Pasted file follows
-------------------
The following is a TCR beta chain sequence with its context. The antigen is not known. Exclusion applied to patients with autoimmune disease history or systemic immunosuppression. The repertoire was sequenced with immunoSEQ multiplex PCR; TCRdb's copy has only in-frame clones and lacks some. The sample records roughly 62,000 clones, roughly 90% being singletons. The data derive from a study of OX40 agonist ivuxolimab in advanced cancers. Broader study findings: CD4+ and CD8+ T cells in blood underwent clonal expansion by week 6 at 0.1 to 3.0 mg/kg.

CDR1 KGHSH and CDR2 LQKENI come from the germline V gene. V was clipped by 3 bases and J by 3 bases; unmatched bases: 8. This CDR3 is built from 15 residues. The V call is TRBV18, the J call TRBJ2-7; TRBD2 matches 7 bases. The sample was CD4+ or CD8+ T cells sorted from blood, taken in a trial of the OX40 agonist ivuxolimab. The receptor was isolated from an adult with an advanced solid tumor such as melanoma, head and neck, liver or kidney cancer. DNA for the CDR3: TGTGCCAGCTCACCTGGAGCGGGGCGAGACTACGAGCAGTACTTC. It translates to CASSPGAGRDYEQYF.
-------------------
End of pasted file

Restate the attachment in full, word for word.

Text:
The following is a TCR beta chain sequence with its context. The antigen is not known. Exclusion applied to patients with autoimmune disease history or systemic immunosuppression. The repertoire was sequenced with immunoSEQ multiplex PCR; TCRdb's copy has only in-frame clones and lacks some. The sample records roughly 62,000 clones, roughly 90% being singletons. The data derive from a study of OX40 agonist ivuxolimab in advanced cancers. Broader study findings: CD4+ and CD8+ T cells in blood underwent clonal expansion by week 6 at 0.1 to 3.0 mg/kg.

CDR1 KGHSH and CDR2 LQKENI come from the germline V gene. V was clipped by 3 bases and J by 3 bases; unmatched bases: 8. This CDR3 is built from 15 residues. The V call is TRBV18, the J call TRBJ2-7; TRBD2 matches 7 bases. The sample was CD4+ or CD8+ T cells sorted from blood, taken in a trial of the OX40 agonist ivuxolimab. The receptor was isolated from an adult with an advanced solid tumor such as melanoma, head and neck, liver or kidney cancer. DNA for the CDR3: TGTGCCAGCTCACCTGGAGCGGGGCGAGACTACGAGCAGTACTTC. It translates to CASSPGAGRDYEQYF.